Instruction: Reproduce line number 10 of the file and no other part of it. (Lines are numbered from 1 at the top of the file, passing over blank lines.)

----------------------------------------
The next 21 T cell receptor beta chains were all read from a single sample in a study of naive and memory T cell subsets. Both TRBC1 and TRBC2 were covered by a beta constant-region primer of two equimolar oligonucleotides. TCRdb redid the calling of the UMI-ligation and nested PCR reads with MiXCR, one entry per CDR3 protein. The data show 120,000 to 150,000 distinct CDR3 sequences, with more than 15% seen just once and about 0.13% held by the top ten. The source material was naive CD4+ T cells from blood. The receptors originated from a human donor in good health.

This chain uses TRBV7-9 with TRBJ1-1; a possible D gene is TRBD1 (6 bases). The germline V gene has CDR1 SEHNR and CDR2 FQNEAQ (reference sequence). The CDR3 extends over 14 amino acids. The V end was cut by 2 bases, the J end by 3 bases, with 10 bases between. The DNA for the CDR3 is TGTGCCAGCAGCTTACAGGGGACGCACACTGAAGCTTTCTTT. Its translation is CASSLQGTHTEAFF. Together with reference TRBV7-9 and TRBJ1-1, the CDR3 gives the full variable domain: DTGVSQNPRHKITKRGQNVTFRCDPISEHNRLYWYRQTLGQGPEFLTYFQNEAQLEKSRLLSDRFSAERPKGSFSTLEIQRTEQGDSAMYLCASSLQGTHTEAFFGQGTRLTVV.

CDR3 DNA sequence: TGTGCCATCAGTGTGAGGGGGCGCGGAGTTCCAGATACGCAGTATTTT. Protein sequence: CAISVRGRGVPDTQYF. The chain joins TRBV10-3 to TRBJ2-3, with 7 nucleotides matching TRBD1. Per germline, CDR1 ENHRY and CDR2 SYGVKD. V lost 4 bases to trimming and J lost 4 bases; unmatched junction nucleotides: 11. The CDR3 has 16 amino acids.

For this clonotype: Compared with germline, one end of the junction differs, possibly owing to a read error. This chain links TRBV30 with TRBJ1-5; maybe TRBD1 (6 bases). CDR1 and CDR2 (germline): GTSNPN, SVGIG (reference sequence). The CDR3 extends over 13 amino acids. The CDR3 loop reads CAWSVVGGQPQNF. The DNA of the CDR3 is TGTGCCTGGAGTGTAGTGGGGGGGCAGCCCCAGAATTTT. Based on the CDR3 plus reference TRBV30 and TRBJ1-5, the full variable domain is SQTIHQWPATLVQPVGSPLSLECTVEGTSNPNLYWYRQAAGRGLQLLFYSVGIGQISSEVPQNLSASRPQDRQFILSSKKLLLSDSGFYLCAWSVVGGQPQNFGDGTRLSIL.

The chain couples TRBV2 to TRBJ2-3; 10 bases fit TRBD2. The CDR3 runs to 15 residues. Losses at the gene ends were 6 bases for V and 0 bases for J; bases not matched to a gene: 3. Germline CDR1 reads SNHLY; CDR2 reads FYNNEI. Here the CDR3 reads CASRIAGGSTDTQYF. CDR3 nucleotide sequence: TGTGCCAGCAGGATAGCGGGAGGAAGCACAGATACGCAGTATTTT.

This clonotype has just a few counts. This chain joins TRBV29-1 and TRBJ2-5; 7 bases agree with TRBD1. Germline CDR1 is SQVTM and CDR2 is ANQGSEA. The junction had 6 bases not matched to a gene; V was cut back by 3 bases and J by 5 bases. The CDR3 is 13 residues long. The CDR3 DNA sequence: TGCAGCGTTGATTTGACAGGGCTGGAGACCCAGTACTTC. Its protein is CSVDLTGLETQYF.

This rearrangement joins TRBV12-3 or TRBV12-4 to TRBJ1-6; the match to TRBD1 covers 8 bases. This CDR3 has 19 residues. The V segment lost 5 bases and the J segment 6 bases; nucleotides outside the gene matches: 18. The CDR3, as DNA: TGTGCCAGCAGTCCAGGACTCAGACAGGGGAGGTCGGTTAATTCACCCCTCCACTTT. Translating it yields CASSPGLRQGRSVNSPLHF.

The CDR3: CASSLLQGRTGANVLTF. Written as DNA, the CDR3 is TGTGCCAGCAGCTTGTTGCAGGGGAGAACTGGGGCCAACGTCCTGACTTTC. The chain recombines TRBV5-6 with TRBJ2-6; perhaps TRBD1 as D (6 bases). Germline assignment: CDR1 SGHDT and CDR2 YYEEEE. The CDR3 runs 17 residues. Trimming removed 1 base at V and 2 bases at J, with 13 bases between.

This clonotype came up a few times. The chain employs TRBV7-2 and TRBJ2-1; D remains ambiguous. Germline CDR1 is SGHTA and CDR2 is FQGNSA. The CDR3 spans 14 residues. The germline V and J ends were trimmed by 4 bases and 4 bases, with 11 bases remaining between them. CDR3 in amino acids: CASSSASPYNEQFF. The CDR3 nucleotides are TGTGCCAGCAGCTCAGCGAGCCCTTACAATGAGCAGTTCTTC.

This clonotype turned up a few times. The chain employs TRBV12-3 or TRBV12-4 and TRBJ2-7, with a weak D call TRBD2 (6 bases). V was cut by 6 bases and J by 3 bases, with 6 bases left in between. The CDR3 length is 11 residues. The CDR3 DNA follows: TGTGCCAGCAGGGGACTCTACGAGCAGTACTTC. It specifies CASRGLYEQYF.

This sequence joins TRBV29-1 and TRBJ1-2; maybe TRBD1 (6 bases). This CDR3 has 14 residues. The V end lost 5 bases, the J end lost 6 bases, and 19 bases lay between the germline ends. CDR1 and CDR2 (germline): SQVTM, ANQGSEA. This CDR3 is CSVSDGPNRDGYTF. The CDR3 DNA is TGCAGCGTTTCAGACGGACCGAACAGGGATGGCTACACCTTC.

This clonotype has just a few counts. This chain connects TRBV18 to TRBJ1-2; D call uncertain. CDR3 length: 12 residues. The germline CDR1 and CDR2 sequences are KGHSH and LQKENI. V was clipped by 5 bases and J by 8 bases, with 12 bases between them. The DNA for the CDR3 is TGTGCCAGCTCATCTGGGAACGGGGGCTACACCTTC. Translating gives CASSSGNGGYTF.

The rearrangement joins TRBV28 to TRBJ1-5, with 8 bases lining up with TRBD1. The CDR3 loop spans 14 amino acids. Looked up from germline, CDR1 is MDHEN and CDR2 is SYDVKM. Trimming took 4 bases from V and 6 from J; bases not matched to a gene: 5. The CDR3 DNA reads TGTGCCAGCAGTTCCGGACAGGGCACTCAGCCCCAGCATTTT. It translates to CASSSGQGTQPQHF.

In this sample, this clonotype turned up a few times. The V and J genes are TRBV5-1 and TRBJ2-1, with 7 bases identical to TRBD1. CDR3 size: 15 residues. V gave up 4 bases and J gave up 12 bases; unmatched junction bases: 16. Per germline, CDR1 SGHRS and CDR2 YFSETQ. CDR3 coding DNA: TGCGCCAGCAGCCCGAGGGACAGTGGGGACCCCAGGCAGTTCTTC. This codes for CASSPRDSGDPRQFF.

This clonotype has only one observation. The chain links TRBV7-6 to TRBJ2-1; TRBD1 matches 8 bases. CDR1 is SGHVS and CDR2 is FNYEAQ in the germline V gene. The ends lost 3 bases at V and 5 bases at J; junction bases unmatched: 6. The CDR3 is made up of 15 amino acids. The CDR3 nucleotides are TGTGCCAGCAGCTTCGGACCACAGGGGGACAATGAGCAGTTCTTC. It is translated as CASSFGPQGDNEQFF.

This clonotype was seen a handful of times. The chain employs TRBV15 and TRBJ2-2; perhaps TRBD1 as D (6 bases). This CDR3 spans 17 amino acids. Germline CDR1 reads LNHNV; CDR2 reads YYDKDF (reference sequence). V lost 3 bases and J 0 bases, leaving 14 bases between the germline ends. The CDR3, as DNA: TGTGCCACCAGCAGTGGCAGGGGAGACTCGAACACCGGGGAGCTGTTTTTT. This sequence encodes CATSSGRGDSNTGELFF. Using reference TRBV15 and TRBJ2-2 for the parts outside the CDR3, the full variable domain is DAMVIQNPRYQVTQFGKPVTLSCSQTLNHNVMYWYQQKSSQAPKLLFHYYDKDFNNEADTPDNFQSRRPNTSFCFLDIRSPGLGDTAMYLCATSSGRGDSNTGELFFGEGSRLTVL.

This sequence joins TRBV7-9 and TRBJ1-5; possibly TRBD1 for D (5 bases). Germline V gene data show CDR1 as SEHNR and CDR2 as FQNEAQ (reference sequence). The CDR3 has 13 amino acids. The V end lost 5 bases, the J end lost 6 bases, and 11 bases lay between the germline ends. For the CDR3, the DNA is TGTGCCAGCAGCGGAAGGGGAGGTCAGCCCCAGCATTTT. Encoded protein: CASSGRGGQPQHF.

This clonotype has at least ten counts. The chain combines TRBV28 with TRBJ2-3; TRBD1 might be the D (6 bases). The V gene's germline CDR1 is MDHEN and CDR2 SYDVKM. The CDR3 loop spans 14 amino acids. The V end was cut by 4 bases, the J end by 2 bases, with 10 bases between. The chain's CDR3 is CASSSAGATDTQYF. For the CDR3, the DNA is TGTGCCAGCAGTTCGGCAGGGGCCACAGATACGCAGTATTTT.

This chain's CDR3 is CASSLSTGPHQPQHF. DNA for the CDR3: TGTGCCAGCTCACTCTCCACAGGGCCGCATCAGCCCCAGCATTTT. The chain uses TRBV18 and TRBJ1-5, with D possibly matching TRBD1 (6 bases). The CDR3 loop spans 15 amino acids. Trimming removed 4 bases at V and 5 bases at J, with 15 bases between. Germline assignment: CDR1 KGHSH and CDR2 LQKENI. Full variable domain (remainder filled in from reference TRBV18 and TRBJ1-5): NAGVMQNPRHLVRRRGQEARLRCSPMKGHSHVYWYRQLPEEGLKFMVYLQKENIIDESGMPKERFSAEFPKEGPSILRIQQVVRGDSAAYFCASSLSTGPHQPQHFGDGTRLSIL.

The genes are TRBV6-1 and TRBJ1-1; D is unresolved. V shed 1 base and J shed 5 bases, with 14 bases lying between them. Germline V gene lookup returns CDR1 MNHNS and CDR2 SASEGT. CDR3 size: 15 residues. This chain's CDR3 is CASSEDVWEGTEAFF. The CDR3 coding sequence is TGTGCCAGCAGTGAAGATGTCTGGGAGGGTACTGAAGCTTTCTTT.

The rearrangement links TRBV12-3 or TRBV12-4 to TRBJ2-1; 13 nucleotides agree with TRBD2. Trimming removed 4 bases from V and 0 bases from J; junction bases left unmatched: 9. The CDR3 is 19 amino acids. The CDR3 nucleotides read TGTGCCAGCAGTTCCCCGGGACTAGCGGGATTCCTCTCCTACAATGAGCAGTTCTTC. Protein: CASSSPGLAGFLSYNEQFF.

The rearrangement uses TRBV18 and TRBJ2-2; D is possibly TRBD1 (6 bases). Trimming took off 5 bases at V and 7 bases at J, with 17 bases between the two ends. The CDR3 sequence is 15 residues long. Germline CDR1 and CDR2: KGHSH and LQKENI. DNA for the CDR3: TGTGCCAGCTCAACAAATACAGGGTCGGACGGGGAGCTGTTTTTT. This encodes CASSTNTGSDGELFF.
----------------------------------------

This clonotype turned up a few times. The chain employs TRBV12-3 or TRBV12-4 and TRBJ2-7, with a weak D call TRBD2 (6 bases). V was cut by 6 bases and J by 3 bases, with 6 bases left in between. The CDR3 length is 11 residues. The CDR3 DNA follows: TGTGCCAGCAGGGGACTCTACGAGCAGTACTTC. It specifies CASRGLYEQYF.